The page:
Here are some of the methods we’ve developed, tested, and published (and continue to refine) as part of an overall project to do science differently.
Scientific stories and ethnographies: How do we use ethnographies, a type of observational research that accounts for particular cultures and communities, to investigate our own scientific culture and laboratory community?
Citational Politics: How do we cite types and sources of knowledge beyond the usual suspects when citational expectations, infrastructure, and norms make that difficult?
Equity in author order: How do we assign author order in a way that is humble, equitable, and accountable to the different types of labour that go into collaborative publications? Good intent and “it’s obvious to the PI” is not enough.
Guidelines for research with Indigenous groups: Research is a dirty word for many Indigenous communities (Tuhiwai Smith, 1999) as, even when well intentioned, it often acts as a force for and accomplishment of colonialism. How do we situate ourselves in that legacy?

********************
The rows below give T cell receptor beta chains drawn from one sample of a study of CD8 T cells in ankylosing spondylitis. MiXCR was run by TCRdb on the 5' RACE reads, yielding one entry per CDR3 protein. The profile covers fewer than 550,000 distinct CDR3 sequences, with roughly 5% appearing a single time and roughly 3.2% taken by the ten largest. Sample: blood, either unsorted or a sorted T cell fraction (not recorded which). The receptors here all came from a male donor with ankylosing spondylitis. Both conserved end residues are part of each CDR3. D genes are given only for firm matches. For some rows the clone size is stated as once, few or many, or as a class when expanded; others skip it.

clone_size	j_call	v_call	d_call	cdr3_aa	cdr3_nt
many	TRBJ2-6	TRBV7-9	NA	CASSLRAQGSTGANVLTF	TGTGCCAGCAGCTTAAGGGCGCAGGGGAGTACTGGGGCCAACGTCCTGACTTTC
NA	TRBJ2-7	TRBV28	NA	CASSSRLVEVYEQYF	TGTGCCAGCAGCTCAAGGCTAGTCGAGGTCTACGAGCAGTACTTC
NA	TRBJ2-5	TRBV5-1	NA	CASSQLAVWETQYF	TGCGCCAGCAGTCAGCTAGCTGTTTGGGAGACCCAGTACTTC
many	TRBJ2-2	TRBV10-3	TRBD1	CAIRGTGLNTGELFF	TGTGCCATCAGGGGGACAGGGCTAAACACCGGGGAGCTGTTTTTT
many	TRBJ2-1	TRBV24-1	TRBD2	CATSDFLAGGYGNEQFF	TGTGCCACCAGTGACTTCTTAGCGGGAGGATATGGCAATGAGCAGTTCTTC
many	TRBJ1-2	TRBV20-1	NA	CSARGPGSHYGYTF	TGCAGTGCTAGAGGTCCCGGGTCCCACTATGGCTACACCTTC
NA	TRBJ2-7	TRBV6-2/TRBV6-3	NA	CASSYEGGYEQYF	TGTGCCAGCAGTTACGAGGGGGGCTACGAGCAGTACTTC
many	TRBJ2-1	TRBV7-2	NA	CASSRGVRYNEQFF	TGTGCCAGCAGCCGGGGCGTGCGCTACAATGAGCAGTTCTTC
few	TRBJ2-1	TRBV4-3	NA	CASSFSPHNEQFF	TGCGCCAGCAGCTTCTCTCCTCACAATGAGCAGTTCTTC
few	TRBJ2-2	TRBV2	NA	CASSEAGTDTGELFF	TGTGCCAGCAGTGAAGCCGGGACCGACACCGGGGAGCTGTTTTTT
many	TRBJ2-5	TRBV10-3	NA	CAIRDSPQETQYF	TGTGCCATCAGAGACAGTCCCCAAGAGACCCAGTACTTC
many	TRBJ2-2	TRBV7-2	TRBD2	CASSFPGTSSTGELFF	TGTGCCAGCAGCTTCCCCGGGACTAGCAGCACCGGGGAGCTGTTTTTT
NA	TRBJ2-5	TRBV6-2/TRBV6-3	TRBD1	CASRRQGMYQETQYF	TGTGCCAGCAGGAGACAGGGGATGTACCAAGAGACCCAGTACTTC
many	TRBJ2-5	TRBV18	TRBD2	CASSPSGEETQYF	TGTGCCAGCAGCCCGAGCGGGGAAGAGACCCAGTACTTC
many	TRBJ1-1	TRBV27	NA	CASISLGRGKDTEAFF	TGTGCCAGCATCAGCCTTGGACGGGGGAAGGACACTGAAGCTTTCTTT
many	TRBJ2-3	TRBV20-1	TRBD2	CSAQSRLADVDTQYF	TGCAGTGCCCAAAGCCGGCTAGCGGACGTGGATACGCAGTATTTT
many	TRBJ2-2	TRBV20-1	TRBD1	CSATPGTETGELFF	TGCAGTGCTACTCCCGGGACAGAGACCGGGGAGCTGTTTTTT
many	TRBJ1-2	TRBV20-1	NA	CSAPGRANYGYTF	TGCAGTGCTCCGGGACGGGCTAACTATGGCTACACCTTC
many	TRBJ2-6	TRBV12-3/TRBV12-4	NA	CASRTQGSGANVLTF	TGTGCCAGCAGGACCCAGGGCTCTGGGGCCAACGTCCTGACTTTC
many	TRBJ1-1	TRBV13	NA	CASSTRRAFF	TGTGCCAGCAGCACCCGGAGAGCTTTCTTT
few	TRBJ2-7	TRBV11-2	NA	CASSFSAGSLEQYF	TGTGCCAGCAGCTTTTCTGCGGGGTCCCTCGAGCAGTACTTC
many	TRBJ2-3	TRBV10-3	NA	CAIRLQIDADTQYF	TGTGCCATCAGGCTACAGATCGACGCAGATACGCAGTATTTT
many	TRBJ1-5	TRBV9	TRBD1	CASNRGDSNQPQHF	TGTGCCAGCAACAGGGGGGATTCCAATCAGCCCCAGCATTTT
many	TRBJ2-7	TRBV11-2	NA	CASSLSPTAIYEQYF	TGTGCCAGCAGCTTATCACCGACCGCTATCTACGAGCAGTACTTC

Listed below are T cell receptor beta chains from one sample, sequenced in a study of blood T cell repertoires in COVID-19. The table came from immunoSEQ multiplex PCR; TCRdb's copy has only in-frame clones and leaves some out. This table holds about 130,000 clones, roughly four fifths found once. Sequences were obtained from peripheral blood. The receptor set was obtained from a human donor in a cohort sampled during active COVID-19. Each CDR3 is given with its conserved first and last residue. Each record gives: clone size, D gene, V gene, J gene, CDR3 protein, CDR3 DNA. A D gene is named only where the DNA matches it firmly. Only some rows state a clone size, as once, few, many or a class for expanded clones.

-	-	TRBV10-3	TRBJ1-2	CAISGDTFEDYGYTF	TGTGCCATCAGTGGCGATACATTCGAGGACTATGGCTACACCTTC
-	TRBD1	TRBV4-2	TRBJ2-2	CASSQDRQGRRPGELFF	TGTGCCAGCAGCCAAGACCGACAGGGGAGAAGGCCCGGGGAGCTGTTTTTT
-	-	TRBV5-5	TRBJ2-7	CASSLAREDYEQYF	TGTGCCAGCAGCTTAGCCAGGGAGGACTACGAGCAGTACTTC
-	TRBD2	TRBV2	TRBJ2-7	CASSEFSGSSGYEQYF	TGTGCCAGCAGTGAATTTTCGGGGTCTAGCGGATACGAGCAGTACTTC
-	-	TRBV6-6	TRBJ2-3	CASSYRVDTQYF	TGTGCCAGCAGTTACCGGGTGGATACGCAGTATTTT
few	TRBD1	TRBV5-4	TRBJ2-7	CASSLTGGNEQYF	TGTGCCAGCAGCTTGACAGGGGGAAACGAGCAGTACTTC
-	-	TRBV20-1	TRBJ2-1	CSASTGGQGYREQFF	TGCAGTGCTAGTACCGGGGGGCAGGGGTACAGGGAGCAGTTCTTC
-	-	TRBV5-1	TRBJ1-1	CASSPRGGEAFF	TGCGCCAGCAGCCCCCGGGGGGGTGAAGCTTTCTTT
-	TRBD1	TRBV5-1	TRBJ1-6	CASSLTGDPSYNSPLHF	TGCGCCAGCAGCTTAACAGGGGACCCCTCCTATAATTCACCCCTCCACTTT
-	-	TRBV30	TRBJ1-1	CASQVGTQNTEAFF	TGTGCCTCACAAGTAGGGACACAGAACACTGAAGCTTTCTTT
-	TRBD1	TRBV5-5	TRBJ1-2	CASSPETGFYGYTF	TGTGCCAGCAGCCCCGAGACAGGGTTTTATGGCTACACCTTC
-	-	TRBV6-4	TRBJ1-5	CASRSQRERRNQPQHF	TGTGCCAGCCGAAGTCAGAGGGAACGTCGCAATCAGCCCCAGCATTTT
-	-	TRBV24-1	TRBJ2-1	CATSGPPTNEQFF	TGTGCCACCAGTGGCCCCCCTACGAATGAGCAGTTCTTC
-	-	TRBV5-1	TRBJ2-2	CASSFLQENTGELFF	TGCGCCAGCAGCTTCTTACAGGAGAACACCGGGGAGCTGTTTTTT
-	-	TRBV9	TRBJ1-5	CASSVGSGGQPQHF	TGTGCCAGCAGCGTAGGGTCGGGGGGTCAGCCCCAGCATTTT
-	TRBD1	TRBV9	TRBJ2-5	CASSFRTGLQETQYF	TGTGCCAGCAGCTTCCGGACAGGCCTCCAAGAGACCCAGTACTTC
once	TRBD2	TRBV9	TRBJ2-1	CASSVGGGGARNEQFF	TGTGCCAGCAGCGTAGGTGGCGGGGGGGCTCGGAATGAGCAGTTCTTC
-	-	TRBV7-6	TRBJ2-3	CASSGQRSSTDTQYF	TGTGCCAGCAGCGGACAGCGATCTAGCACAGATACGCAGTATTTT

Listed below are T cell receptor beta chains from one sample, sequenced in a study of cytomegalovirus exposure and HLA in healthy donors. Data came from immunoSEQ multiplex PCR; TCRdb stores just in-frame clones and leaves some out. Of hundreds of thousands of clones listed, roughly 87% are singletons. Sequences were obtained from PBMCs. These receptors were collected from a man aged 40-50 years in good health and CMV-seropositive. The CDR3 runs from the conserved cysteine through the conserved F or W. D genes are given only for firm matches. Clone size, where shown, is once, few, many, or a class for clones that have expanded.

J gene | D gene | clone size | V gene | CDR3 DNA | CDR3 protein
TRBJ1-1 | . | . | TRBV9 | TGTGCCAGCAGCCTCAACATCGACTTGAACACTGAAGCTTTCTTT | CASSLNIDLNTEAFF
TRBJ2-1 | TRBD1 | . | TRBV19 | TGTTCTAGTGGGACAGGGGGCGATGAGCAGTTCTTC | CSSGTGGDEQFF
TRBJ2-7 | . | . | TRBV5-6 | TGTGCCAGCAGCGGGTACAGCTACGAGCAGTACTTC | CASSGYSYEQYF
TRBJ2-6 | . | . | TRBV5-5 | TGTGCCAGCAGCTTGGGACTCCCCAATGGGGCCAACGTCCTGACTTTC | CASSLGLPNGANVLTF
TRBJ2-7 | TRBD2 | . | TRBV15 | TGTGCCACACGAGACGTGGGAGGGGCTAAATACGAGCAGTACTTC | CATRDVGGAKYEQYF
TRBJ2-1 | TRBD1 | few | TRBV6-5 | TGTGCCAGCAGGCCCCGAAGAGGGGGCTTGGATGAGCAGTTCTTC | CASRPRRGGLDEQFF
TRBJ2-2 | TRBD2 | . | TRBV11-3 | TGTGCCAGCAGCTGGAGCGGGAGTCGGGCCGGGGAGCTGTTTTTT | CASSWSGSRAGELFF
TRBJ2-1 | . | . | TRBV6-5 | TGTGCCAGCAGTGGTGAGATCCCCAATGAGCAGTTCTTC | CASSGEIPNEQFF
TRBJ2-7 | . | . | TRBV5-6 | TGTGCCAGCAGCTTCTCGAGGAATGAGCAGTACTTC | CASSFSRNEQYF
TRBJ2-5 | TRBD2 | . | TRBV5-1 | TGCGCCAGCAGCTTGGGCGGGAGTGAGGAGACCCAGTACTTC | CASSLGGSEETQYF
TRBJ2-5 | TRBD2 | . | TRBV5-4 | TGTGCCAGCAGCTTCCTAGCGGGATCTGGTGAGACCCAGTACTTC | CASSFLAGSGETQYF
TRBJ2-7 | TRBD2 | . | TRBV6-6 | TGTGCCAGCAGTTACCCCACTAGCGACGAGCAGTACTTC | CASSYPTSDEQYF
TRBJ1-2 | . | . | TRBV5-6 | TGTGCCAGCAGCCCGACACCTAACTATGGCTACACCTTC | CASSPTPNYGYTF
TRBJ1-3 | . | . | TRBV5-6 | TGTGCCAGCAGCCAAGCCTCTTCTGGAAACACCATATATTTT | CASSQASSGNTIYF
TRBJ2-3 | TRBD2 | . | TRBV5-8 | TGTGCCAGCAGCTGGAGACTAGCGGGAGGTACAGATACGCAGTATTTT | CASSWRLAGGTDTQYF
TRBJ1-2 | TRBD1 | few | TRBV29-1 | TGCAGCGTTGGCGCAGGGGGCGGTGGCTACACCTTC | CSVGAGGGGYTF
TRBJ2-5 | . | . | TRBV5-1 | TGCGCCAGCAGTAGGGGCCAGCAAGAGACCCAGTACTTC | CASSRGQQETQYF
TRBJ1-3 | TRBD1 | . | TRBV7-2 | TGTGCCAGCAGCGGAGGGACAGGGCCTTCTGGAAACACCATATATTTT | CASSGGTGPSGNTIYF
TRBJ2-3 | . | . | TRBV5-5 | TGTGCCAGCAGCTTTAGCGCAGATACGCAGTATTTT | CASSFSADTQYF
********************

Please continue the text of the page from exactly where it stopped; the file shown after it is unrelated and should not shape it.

Community peer review: How can researchers know whether and on what terms their research might affect key communities? Community peer review is one way.
Politics of data: Every act of measurement, counting, and quantitative analysis is aligned with certain goals, priorities, research questions, and stakeholders and not others. How do we make data in a way that recognizes this and aims to do good with our choices?
Running a Feminist (or just equitable, anti-oppressive) lab meeting: How can we structure everyday meetings to foreground equity, humility, and safety?
Animal respect guidelines: What are anticolonial ways of respecting animals in research that include but exceed institutional values of replacement (of animals with non-animals), reduction (of the number of animals needed), and refinement (of studies)?
Protocols for guests: Sometimes people want to enter into the lab space to work among us in an intimate way. These arrangements require collective modes of consent and accountability. How do we do that?
Art and design at CLEAR: CLEAR aims to change scientific culture. And since art is a form of cultural expression and communication, it pays a role in that change.
Open science hardware and wetware for plastic pollution monitoring: If science is to be done differently, that means by different people than the usual suspects. They’re going to need tools.